The Harbor helps Latinas recover from trauma

04/11/2019

By Sue Cody

The Harbor offers a safe place for anyone experiencing sexual assault, domestic violence or stalking. The agency focuses on education, prevention, support and advocacy while promoting self-determination.

In February, The Harbor began a Seeking Safety support group for Spanish-speaking women. Survivors of domestic violence – either past or present – are taught coping skills to heal from trauma.

Providing a support group in Spanish can be helpful to the healing process for Latinas, says Paula Bartheld, who co-facilitates the Latina support group with Gudelia Contreras. Participants can speak their own language in a safe environment and share and receive support around their experiences.

“Latinas who have grown up in a macho culture don’t even know about domestic violence,” Bartheld says. “Many Latinas are unaware of trauma and how it might be affecting them.”

Bartheld and Contreras use the Seeking Safety curriculum to empower women by focusing on safe coping skills to overcome traumas and achieve safety in their relationships, behavior and thinking.

Seeking Safety is an evidence-based course that decreases depression, anxiety, unsafe coping, suicidology and substance abuse. It is designed to educate and prevent more trauma to those who experience, domestic violence, sexual assault, PTSD and addiction.

Evidence shows Seeking Safety programs can decrease depression, domestic violence and mental health issues, says Amy Lewis, a health care advocate at The Harbor.

The support group meets 5:30 to 7 p.m. Wednesdays at The Harbor, 801 Commercial St., Astoria.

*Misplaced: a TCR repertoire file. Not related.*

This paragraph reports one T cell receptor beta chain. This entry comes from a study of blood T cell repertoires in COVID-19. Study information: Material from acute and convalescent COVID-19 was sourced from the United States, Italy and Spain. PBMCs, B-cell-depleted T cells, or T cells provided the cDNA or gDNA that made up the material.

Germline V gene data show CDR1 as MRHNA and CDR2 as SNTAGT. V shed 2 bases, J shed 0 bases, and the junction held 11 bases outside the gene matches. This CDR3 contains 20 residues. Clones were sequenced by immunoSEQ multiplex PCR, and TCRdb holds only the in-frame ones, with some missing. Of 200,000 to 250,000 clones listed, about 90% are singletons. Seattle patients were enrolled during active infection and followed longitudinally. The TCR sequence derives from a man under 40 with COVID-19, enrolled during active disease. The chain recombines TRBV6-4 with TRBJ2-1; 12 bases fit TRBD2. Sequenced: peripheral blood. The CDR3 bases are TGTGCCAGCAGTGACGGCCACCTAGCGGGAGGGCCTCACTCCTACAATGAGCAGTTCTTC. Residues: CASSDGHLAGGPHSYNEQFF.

Advocating for Latinas

Many Latinas don’t report abuse because of fear of making police reports or fear of their abuser, Bartheld says. Other barriers are language and immigration laws.

“Providing a bilingual advocate and a specific Latina service, we can help survivors develop trust and dismiss fear.”

The Harbor does not require police reports or proof of identity. Survivors may remain anonymous.

People may be referred to Seeking Safety by Clatsop Behavioral Health Care, therapists of care providers. They can also call Bartheld at 503-338-9131 or Contreras at 503-559-7126. Once they are accepted into the Seeking Safety support group, participants can drop in.

Participants do not need to attend each session, and transportation is available for those who need it.

They do not have to relive their trauma but focus on how it is affecting them now. It is a long process to learn the language and the tools for safety, Bartheld says.

There are numerous topics that include:

  • Asking for help
  • Setting boundaries
  • Taking good care of yourself
  • Coping with triggers
  • Healing from anger
  • Compassion

The participants choose the subject they would like to focus on each session.

Most women in the group are single moms working two jobs with kids at home, Bartheld says. Many don’t have connection to social services. The Harbor works with the Lower Columbia Hispanic Council to assist Latinos with services.

Seeking Safety for Latinas is about empowering women to heal from trauma.

Bartheld is a social worker from Chilé, who has specialized in family mediation. She says, “Latinas have an incredible capacity for resilience. We are very strong women. We can overcome everything.”

The Harbor